Later we looked at the embassy’s public statements and social media accounts and discovered that they said almost nothing about the conflict, let alone any of its religious components. We found Ambassador Leonard’s perspective particularly disheartening, given that she serves a secretary of state whose foreign policy has held little ambiguity as to the role of religion in the conflict and the importance of protecting religious freedom in Africa’s largest country.

Of course, no one disagrees about the need to depoliticize religion in Nigeria. Even Aid to the Church in Need, an international Catholic aid organization, addressed whether the Kaduna attack was “religiously motivated,” using these carefully selected words: “There has been no indication of the abduction being religiously motivated up to now” (emphasis ours). Yet in this same statement, five days following the attack, they rightly left open the door for subsequent information to come to light and further noted:

What is [also] concerning is the security situation of the whole of Nigeria’s so-called Middle Belt—which includes Kaduna. The situation is already extremely precarious owing to the numerous and repeated attacks on mainly Christian villages by members of the nomadic Fulani people. Thousands of people have lost all their properties and been left as refugees. At the same time, [the] Islamist Boko Haram terrorist group has continued to perpetrate its atrocities across the northeast of the country.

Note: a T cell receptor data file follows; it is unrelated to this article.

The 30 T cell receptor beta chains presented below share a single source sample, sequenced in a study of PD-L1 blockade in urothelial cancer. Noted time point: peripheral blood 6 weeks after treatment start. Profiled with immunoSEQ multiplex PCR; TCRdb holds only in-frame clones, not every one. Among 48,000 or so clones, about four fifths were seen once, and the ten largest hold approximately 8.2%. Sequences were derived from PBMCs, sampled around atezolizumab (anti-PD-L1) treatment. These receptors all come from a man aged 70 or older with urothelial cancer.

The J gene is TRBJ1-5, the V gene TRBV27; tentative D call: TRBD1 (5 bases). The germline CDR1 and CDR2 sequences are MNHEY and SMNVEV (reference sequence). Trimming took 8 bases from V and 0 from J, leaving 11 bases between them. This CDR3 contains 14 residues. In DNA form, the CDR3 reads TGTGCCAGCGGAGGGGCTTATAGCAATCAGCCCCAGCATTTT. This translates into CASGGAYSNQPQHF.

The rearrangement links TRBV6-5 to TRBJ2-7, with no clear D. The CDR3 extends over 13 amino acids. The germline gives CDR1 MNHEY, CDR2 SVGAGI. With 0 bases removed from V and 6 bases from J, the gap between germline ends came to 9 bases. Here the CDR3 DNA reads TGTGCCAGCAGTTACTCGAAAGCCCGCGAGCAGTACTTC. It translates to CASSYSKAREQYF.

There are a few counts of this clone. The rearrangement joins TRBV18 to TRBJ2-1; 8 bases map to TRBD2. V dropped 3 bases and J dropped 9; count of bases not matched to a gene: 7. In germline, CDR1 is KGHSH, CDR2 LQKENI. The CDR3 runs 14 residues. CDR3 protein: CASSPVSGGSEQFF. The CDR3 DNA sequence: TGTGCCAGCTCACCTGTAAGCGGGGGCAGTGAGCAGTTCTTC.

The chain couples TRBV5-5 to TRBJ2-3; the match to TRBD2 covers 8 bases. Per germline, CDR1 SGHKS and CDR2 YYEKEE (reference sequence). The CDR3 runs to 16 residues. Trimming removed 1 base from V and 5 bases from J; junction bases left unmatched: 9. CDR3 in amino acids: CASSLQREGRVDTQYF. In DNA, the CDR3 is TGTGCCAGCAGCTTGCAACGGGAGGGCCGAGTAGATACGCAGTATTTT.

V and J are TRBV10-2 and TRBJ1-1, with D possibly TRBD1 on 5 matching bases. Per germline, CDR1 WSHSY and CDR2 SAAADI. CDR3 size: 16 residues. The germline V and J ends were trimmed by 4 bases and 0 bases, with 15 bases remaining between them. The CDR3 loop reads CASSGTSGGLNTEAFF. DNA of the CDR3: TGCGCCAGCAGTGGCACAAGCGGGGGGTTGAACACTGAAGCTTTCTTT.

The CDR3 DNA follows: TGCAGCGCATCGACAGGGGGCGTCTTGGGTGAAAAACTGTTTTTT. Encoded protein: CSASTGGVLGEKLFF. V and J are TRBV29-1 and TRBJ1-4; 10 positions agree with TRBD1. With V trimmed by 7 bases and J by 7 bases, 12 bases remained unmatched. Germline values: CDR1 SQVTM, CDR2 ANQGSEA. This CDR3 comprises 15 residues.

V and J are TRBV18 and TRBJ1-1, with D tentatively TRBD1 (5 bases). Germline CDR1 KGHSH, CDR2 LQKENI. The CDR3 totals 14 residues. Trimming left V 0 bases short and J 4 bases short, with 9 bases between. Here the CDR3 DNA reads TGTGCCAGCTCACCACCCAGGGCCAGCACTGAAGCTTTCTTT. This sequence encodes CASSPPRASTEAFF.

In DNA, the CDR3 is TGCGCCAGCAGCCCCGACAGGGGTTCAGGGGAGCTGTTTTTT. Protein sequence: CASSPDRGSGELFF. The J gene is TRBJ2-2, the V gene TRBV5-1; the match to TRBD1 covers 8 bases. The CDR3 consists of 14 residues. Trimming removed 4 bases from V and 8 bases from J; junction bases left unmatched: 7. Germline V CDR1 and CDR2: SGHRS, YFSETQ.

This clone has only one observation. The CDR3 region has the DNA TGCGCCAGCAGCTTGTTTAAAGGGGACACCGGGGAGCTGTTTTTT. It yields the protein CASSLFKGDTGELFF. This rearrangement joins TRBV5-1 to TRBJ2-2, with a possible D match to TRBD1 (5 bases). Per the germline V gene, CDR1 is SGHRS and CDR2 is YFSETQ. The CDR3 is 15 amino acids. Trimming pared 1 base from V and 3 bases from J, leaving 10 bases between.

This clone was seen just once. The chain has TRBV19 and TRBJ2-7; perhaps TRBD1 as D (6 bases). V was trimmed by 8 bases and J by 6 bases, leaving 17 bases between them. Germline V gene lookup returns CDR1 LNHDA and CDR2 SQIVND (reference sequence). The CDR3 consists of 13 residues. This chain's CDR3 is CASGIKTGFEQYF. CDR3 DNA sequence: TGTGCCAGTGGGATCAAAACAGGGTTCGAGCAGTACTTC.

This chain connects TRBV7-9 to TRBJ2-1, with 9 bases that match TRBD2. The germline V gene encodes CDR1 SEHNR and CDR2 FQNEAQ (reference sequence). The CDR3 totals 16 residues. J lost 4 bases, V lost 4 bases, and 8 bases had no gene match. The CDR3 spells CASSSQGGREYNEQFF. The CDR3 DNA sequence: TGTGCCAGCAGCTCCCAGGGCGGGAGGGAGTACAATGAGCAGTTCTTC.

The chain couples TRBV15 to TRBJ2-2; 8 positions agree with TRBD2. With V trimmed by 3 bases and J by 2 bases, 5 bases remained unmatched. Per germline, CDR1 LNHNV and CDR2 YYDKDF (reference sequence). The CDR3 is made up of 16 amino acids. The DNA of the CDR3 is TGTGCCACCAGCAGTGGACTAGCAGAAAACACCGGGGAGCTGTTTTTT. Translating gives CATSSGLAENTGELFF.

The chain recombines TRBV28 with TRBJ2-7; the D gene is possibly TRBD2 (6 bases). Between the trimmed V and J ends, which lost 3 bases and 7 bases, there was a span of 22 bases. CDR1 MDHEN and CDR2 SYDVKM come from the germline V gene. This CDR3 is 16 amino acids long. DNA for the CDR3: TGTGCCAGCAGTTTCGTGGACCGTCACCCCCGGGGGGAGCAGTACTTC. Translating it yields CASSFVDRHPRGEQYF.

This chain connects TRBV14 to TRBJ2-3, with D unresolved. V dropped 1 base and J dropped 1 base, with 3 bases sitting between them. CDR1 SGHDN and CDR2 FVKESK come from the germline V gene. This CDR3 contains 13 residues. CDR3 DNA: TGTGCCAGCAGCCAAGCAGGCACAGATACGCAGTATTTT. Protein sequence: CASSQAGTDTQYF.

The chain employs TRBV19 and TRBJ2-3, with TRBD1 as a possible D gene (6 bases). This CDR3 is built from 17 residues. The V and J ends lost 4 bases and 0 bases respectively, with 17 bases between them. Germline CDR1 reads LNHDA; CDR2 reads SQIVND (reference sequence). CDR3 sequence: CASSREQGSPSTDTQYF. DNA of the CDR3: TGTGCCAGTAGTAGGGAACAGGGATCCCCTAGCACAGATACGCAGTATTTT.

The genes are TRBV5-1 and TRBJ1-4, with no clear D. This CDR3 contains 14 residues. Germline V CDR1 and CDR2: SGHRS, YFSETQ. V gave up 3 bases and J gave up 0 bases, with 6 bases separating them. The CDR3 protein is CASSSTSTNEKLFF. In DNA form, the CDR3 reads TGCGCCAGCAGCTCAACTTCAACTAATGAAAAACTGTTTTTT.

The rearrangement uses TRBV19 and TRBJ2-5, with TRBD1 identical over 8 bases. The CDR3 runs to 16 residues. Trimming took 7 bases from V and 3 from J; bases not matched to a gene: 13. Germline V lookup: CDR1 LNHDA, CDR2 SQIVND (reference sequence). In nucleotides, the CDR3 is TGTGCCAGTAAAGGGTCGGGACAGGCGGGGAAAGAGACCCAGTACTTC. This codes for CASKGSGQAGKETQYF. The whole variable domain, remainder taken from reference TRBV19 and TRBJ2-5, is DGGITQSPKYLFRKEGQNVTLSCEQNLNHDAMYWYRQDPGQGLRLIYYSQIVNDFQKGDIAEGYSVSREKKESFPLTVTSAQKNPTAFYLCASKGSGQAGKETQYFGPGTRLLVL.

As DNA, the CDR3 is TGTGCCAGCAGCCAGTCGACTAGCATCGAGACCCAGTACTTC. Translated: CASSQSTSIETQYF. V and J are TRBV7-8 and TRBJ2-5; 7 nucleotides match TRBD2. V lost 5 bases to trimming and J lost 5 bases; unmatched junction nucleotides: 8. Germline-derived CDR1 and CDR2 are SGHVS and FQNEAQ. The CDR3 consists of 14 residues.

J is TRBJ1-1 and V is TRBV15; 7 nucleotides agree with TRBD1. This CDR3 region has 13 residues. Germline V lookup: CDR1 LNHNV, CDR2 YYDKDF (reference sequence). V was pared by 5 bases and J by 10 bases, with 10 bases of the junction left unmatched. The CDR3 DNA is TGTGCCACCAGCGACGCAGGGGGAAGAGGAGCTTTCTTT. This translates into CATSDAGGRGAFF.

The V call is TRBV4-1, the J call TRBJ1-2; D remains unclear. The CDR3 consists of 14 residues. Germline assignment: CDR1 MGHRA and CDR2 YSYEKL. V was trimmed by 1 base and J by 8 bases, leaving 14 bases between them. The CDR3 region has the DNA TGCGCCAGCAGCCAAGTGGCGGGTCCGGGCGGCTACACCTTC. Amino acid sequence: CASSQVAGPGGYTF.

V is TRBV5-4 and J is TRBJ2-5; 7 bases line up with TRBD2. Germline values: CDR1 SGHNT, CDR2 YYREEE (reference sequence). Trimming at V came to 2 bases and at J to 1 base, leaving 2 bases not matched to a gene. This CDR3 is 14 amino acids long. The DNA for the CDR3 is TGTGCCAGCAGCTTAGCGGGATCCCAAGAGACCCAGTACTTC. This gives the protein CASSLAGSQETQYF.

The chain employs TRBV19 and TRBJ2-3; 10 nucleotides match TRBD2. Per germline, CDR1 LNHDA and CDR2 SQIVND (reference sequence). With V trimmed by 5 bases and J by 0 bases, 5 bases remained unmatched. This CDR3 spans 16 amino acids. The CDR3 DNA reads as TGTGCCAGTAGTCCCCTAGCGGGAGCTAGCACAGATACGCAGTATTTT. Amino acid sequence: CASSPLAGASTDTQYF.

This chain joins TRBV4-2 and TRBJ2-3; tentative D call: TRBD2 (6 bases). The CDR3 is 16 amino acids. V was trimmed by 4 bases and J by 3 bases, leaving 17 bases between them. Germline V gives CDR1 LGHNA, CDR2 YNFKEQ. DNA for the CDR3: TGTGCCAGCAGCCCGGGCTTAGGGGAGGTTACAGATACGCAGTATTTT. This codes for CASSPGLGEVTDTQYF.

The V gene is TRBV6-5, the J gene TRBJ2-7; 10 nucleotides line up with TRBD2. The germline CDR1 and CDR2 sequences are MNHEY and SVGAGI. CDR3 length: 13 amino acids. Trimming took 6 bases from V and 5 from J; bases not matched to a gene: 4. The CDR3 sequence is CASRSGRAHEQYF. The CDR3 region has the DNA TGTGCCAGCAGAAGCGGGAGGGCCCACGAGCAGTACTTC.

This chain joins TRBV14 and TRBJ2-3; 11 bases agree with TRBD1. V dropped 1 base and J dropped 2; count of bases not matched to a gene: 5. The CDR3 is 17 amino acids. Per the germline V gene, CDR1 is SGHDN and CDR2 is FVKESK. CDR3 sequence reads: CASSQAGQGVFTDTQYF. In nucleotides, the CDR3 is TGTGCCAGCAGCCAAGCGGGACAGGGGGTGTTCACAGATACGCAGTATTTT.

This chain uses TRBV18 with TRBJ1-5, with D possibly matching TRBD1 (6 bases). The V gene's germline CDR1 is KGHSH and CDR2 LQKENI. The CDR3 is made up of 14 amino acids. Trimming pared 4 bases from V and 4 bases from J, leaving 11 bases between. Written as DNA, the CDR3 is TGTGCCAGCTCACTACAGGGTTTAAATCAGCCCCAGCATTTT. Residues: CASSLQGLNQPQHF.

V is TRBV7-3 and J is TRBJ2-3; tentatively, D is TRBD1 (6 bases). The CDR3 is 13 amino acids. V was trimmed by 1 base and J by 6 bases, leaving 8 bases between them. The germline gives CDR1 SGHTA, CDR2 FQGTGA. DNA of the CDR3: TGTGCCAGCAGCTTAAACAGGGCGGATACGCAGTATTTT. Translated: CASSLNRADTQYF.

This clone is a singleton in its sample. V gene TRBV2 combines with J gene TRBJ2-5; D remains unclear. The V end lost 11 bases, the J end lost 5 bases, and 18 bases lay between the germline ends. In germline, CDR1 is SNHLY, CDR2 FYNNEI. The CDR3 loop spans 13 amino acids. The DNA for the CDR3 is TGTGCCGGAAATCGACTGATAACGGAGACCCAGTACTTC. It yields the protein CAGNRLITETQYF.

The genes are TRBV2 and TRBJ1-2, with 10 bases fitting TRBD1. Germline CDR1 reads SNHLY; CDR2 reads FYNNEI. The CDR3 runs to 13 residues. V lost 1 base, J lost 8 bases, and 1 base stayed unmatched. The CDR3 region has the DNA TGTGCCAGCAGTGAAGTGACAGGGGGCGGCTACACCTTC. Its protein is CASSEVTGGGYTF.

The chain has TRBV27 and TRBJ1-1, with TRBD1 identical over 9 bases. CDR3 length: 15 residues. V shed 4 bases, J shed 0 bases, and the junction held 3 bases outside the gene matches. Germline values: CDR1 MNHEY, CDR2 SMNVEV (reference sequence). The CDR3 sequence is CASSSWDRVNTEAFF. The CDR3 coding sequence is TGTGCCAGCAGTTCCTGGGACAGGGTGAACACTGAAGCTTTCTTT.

They were right to leave this door for further information open because Michael was killed not for money but—in the words of his killer—because of his faith. After all, many of the atrocities being committed in Nigeria today occur not only at the hands of Boko Haram terrorists in the northeast but at the hands of Fulani militants in the heart of the country, not far from its capital.

This Middle Belt is populated by both Christians and Muslims and serves as a de facto dividing line between the predominantly Islamic north and predominantly Christian south. Those who survived one of the hundreds of surprise attacks on Christian communities here (including everyone we personally interviewed) recounted that the Fulani militants were yelling “Allahu Akbar” as they attacked—before they stole land, cattle, and other resources.

These attacks are clearly enabled by a kind of Islamic supremacy, which makes the attackers feel entitled to Christian property, akin to what previous generations of Fulani Muslim raiders believed when initially establishing their foothold in Northern Nigeria 200 years ago. In fact, the Sokoto Caliphate itself was established through an Islamic jihad in the early 19th century, and its leaders were “most, but not all ... Ethnic, Fulani.” Expansionist efforts by Fulani jihadists have continued for generations.